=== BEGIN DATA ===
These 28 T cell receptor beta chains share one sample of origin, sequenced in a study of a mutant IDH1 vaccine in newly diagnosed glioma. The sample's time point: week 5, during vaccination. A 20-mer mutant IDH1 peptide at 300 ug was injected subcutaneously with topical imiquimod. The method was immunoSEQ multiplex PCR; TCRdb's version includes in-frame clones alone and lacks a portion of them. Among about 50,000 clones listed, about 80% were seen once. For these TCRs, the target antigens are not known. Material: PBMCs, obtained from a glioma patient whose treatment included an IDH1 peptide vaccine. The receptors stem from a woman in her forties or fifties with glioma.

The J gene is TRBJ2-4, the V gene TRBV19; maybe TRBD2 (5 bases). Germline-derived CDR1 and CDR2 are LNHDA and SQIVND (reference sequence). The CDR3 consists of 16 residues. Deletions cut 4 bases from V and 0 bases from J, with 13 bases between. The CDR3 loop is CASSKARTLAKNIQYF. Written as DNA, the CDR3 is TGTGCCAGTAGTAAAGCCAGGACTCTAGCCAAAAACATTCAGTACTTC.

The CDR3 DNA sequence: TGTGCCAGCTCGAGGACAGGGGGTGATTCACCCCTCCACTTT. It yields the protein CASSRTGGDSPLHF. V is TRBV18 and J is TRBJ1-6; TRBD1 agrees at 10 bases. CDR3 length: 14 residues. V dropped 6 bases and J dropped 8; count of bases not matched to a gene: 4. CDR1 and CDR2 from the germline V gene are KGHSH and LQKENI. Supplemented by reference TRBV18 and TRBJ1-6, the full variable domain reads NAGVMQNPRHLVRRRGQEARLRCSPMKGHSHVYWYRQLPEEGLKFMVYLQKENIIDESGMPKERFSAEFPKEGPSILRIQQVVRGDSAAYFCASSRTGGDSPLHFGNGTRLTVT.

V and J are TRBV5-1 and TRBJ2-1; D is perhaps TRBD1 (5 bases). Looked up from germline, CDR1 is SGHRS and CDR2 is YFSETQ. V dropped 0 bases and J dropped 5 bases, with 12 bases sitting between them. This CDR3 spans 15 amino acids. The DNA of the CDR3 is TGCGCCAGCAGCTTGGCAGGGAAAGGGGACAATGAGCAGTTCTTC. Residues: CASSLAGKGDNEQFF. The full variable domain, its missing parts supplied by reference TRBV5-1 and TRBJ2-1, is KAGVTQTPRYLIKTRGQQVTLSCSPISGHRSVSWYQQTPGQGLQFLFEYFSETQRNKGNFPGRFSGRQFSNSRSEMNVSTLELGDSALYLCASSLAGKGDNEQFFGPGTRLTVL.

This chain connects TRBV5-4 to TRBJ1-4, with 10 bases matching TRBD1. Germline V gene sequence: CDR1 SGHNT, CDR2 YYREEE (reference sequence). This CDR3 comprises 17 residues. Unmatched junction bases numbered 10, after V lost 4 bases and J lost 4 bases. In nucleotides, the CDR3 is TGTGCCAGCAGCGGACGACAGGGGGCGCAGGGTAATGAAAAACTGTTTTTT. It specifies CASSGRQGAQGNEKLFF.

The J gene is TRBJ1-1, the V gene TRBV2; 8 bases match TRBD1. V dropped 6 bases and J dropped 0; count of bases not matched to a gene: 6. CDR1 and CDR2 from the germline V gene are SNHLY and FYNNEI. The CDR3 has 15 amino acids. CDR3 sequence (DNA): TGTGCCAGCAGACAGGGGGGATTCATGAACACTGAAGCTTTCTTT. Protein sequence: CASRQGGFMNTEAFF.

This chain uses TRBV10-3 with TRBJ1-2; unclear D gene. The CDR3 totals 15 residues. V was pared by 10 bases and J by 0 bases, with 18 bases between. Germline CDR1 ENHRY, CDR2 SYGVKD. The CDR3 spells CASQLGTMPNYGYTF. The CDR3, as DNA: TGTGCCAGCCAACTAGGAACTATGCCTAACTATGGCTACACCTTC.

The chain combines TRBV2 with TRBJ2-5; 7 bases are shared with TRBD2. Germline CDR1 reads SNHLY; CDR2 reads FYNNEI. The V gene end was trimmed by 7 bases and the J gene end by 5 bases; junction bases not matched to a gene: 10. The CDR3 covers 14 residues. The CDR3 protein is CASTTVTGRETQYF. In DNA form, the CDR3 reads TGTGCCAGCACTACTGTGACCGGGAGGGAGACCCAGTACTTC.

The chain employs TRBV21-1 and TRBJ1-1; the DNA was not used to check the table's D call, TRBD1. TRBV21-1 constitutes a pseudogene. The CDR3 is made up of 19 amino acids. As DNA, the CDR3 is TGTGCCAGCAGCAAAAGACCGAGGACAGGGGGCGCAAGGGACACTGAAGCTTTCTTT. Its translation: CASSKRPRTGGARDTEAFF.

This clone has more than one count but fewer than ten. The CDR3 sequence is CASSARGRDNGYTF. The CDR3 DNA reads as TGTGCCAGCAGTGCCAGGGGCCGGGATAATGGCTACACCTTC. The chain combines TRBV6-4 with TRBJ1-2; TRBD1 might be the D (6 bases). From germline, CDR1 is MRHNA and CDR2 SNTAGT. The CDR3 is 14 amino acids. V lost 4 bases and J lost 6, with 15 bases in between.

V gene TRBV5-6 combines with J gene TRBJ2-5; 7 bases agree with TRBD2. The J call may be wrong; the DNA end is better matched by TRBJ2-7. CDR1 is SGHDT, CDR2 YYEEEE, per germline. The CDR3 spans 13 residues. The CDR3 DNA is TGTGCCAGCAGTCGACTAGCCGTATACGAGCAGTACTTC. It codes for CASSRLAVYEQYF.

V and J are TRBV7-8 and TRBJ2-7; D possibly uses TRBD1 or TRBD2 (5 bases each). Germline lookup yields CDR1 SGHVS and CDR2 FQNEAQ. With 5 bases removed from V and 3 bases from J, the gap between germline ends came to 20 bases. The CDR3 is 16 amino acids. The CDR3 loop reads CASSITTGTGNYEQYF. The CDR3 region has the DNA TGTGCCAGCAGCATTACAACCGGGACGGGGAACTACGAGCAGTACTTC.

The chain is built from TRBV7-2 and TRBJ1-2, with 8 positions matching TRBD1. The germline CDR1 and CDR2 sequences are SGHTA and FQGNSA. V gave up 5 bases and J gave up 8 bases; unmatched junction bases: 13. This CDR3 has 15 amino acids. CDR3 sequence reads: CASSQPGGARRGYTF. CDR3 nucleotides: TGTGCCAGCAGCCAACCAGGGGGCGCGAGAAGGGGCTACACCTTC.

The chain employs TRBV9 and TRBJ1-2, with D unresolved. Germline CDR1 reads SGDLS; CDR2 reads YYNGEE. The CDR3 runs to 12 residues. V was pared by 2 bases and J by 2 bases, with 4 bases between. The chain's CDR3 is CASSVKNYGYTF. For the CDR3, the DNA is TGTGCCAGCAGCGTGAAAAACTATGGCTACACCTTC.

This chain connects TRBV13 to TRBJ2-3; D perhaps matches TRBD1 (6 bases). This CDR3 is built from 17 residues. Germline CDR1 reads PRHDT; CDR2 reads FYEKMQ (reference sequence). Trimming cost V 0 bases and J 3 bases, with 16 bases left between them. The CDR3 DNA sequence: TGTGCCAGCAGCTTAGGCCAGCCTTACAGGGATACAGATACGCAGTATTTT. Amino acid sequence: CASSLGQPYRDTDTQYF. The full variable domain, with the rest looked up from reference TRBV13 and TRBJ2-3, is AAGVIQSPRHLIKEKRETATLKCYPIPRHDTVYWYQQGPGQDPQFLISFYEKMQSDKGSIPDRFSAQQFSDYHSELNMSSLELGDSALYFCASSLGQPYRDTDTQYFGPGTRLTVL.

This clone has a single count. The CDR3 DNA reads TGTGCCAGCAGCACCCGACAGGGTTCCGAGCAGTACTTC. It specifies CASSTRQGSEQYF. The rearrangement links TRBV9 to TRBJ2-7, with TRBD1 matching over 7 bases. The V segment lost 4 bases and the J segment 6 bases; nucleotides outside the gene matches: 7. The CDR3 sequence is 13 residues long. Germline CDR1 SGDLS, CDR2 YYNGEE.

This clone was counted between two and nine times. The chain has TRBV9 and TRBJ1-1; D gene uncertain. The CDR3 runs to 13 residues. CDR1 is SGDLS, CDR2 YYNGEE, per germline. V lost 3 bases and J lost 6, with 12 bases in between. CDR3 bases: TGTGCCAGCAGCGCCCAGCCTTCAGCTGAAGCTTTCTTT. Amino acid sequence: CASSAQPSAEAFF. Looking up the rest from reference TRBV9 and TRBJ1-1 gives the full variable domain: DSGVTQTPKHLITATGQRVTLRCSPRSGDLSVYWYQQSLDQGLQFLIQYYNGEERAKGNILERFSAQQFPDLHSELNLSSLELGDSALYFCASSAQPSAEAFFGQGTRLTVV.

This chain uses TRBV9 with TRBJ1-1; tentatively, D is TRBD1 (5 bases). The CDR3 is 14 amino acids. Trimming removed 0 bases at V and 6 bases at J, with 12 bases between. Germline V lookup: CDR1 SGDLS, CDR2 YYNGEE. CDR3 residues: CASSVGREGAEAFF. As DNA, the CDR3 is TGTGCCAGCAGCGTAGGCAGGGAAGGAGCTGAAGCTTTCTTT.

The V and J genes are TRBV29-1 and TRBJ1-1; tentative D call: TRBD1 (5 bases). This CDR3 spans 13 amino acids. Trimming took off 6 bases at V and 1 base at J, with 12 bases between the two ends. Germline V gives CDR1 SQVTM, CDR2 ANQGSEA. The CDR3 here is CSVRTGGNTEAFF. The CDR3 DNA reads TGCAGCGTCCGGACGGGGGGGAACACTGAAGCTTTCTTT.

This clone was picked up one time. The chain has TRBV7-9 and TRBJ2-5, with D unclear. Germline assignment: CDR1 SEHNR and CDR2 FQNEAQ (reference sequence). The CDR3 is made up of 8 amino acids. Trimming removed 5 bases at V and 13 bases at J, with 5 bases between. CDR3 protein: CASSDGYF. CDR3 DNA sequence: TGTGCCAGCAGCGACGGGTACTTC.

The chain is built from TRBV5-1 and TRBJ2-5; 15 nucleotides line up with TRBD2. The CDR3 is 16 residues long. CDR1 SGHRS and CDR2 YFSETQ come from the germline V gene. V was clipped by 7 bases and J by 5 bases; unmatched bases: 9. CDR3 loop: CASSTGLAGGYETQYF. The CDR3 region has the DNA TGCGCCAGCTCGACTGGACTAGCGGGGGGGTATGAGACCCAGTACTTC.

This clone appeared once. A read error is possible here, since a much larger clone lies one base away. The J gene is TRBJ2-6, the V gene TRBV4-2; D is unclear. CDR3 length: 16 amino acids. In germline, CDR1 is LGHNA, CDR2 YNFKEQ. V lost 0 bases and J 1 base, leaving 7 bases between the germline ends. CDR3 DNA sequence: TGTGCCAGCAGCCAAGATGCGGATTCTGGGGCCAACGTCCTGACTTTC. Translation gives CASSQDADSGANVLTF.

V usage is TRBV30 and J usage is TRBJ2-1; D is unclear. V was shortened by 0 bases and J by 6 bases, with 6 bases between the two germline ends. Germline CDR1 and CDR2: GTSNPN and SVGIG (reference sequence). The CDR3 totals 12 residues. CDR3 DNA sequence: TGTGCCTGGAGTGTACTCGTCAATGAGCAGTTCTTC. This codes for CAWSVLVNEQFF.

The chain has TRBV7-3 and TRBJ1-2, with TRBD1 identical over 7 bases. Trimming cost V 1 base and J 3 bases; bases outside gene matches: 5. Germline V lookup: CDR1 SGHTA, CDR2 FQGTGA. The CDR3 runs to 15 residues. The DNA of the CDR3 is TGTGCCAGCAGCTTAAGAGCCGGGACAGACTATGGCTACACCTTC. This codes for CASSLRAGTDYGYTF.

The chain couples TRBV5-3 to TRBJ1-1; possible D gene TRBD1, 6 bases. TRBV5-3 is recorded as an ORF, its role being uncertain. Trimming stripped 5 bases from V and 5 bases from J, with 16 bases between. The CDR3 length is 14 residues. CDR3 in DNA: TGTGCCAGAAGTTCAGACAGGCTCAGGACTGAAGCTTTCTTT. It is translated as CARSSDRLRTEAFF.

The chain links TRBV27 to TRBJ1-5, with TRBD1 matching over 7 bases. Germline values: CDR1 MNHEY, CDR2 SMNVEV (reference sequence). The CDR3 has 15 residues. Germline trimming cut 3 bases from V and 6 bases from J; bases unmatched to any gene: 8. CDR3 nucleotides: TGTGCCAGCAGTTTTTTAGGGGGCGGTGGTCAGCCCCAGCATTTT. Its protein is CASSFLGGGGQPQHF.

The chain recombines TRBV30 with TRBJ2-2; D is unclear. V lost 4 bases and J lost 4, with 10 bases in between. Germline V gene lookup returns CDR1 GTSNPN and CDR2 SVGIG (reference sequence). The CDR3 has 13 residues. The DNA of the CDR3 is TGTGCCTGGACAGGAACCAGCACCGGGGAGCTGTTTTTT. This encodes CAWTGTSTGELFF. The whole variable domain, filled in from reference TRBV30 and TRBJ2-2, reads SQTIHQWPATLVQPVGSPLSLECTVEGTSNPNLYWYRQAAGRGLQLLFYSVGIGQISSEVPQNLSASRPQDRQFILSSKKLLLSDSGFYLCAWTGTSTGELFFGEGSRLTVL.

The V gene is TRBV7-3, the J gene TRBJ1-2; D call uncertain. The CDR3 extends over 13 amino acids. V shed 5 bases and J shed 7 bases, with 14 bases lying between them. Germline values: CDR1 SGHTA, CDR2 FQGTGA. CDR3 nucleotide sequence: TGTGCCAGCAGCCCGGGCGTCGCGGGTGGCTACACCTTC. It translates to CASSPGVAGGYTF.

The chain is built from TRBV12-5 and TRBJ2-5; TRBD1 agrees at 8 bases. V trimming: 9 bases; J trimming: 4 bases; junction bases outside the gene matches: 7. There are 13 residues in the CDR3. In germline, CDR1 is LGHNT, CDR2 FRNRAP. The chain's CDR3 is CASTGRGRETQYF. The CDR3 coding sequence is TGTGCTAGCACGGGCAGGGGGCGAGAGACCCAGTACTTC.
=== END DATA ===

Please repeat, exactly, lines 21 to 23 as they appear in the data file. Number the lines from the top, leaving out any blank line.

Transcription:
The chain is built from TRBV5-1 and TRBJ2-5; 15 nucleotides line up with TRBD2. The CDR3 is 16 residues long. CDR1 SGHRS and CDR2 YFSETQ come from the germline V gene. V was clipped by 7 bases and J by 5 bases; unmatched bases: 9. CDR3 loop: CASSTGLAGGYETQYF. The CDR3 region has the DNA TGCGCCAGCTCGACTGGACTAGCGGGGGGGTATGAGACCCAGTACTTC.

This clone appeared once. A read error is possible here, since a much larger clone lies one base away. The J gene is TRBJ2-6, the V gene TRBV4-2; D is unclear. CDR3 length: 16 amino acids. In germline, CDR1 is LGHNA, CDR2 YNFKEQ. V lost 0 bases and J 1 base, leaving 7 bases between the germline ends. CDR3 DNA sequence: TGTGCCAGCAGCCAAGATGCGGATTCTGGGGCCAACGTCCTGACTTTC. Translation gives CASSQDADSGANVLTF.

V usage is TRBV30 and J usage is TRBJ2-1; D is unclear. V was shortened by 0 bases and J by 6 bases, with 6 bases between the two germline ends. Germline CDR1 and CDR2: GTSNPN and SVGIG (reference sequence). The CDR3 totals 12 residues. CDR3 DNA sequence: TGTGCCTGGAGTGTACTCGTCAATGAGCAGTTCTTC. This codes for CAWSVLVNEQFF.